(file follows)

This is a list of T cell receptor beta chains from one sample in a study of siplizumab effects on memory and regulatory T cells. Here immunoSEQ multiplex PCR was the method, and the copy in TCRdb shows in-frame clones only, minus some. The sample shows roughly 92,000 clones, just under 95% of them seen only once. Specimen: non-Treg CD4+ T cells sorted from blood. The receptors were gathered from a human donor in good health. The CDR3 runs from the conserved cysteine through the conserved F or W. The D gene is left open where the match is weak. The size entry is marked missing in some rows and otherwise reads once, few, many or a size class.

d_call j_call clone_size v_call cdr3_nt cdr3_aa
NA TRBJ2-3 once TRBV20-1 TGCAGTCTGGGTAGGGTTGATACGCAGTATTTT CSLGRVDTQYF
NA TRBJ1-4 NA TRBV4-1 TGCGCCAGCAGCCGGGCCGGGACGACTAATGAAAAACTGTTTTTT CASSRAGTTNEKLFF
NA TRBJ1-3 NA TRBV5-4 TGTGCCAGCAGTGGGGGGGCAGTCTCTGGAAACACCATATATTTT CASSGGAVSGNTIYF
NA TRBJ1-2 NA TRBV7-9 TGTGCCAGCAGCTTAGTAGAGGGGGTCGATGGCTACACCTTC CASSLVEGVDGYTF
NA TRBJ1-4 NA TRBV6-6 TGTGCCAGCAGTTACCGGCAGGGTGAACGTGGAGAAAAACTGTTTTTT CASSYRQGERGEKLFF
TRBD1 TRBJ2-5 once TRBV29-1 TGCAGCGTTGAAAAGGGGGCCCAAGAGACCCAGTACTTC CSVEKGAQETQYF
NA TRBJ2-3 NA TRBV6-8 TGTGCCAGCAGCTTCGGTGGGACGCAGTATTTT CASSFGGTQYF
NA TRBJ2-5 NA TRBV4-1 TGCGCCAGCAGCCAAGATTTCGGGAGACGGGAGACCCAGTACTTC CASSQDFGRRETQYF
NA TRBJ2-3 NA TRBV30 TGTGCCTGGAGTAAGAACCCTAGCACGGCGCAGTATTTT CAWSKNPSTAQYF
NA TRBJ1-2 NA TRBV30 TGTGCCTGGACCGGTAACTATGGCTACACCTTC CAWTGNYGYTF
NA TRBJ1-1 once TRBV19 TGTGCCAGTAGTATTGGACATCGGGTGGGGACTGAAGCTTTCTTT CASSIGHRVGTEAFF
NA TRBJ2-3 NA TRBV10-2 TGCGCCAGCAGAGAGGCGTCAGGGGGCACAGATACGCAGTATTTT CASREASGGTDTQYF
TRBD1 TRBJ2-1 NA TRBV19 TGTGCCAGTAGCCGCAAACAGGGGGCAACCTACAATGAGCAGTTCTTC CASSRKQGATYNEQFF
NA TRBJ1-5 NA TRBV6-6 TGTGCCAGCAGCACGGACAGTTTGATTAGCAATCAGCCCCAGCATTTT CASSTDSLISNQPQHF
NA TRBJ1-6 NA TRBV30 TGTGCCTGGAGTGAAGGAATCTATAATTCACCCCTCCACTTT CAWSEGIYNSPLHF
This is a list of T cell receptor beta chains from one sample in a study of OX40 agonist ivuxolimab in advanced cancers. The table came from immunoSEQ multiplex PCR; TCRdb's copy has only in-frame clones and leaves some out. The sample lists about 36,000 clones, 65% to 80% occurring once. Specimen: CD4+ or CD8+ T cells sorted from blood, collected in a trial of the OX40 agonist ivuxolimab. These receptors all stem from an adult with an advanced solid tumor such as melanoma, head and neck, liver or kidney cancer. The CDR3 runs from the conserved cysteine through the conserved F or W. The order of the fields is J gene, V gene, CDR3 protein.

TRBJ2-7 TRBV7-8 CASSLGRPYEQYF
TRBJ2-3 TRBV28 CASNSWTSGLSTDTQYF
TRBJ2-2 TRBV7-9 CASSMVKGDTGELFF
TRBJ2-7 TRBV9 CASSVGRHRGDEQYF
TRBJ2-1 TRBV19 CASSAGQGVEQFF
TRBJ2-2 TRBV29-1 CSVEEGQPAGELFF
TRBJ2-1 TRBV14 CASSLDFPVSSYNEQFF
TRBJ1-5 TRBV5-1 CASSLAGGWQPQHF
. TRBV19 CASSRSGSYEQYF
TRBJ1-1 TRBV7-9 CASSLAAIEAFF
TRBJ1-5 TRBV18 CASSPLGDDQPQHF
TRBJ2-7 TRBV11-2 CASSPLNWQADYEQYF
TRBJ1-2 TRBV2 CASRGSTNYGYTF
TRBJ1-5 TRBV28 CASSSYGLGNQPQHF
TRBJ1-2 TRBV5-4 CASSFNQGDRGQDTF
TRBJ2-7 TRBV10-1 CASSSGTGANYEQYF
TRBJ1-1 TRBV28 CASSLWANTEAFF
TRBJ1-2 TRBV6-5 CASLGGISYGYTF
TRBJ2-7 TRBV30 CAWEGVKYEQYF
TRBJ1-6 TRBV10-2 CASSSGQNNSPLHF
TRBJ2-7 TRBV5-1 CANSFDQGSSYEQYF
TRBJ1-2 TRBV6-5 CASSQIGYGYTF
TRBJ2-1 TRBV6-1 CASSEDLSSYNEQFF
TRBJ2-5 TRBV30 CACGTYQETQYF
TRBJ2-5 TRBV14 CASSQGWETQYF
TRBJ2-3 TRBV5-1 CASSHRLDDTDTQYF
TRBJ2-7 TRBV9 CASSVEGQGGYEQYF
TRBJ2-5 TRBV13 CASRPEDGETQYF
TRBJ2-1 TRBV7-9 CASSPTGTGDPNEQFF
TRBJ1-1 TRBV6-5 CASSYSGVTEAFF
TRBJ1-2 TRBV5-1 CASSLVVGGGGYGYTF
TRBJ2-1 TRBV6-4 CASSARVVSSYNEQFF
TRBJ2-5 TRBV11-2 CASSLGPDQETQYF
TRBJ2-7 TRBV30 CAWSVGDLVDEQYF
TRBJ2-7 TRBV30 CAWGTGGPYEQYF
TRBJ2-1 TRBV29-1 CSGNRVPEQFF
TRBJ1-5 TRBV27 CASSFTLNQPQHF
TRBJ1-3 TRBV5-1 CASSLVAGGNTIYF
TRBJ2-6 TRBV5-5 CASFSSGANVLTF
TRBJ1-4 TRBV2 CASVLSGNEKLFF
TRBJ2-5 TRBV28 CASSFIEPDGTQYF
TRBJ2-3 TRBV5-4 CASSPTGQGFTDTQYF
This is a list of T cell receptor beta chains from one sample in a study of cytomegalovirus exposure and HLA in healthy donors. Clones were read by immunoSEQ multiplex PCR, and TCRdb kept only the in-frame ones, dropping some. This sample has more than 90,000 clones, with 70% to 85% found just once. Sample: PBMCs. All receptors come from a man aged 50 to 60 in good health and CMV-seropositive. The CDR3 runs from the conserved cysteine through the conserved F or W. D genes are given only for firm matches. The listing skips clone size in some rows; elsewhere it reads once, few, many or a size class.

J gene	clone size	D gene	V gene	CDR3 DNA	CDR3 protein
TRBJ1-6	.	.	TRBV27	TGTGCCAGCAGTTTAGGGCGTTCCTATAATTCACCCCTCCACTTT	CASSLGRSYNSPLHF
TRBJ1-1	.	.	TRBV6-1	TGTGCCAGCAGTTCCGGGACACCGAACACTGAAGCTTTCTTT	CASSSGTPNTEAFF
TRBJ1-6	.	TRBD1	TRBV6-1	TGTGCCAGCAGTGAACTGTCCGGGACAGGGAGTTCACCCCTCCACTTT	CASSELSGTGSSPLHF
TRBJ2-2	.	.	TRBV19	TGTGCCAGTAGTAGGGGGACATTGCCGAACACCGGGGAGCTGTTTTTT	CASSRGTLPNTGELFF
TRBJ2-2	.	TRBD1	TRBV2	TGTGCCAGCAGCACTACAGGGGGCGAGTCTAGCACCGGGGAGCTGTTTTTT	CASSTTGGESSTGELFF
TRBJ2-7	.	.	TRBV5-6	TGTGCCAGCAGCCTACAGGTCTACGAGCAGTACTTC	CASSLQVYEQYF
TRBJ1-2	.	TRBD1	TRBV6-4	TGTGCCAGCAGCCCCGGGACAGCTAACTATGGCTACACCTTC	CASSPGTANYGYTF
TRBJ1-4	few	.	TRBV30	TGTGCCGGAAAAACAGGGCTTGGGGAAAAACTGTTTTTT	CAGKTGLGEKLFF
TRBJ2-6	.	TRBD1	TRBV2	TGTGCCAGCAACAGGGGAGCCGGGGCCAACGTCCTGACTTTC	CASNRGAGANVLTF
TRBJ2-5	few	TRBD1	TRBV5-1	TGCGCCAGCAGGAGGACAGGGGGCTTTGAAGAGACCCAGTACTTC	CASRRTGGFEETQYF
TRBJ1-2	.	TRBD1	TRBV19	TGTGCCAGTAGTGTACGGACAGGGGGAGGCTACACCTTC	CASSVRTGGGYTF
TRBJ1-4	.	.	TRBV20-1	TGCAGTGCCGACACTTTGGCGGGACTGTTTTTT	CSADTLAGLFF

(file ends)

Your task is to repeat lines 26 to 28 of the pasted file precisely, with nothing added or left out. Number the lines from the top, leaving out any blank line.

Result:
TRBJ1-5 TRBV5-1 CASSLAGGWQPQHF
. TRBV19 CASSRSGSYEQYF
TRBJ1-1 TRBV7-9 CASSLAAIEAFF